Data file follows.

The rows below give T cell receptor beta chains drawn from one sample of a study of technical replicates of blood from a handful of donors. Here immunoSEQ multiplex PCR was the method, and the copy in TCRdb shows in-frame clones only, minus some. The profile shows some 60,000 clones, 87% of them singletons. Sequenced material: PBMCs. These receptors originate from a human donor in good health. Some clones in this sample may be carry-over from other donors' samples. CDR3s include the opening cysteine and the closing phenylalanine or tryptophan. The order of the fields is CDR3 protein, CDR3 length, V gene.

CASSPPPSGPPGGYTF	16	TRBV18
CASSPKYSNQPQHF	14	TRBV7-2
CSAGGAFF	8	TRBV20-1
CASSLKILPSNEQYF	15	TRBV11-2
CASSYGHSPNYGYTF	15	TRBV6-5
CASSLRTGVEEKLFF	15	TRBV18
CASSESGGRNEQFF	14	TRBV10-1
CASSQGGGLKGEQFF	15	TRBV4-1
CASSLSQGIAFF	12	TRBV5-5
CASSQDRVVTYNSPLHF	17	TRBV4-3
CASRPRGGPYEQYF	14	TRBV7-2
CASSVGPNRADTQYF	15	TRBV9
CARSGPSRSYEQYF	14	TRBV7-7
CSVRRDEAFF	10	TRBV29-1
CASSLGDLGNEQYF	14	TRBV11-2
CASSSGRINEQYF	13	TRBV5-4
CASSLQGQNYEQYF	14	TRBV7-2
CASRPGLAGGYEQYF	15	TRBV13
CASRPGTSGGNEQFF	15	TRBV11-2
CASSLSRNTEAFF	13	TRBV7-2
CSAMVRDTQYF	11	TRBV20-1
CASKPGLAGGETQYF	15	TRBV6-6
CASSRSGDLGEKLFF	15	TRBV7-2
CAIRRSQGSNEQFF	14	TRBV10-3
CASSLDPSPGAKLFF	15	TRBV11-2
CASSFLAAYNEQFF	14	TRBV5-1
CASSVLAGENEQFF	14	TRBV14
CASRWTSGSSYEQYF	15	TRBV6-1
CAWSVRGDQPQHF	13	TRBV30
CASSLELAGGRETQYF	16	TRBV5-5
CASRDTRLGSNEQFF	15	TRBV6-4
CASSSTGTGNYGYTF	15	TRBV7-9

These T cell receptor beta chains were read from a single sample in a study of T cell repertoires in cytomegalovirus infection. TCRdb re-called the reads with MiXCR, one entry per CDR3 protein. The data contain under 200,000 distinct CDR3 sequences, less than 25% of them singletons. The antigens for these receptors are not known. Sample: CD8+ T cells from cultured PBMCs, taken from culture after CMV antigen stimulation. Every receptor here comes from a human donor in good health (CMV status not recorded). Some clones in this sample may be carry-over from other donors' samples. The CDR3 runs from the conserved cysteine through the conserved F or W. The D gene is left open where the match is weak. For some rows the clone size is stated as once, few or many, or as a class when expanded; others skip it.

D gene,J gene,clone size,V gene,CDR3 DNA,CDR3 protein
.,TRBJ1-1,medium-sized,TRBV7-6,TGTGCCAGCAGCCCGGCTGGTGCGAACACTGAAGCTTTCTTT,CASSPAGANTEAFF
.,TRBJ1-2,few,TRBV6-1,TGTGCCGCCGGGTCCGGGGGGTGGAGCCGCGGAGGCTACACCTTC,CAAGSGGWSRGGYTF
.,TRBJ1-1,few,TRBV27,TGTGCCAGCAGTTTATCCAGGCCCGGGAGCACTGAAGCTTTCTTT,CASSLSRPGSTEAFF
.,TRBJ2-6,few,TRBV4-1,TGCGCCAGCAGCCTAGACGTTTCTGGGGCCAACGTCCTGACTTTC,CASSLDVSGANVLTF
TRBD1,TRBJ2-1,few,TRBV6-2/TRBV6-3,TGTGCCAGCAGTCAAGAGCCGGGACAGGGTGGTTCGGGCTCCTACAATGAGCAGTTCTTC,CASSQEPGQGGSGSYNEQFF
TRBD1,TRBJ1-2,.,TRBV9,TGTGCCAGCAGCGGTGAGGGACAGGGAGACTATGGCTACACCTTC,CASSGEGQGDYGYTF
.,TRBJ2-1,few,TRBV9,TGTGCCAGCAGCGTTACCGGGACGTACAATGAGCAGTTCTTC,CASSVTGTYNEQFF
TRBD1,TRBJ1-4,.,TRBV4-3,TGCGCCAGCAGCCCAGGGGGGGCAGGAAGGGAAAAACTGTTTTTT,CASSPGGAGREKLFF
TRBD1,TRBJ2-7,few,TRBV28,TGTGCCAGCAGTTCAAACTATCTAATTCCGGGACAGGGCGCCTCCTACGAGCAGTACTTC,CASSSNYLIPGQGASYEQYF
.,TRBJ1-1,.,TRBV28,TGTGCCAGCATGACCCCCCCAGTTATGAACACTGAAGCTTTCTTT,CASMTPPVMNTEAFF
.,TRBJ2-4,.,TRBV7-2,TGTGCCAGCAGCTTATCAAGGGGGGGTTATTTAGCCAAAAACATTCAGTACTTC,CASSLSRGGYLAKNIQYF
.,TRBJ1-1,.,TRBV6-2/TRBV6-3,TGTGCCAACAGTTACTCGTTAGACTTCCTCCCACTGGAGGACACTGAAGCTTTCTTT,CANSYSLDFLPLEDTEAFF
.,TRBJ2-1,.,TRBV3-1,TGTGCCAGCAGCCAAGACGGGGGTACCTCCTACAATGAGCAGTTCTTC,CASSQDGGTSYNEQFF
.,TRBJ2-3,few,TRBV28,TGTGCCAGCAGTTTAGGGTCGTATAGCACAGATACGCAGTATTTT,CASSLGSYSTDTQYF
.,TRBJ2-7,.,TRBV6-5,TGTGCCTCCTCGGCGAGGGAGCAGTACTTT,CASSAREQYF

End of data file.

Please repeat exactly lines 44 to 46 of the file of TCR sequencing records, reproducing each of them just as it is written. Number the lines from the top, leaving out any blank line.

TRBD1,TRBJ2-7,few,TRBV28,TGTGCCAGCAGTTCAAACTATCTAATTCCGGGACAGGGCGCCTCCTACGAGCAGTACTTC,CASSSNYLIPGQGASYEQYF
.,TRBJ1-1,.,TRBV28,TGTGCCAGCATGACCCCCCCAGTTATGAACACTGAAGCTTTCTTT,CASMTPPVMNTEAFF
.,TRBJ2-4,.,TRBV7-2,TGTGCCAGCAGCTTATCAAGGGGGGGTTATTTAGCCAAAAACATTCAGTACTTC,CASSLSRGGYLAKNIQYF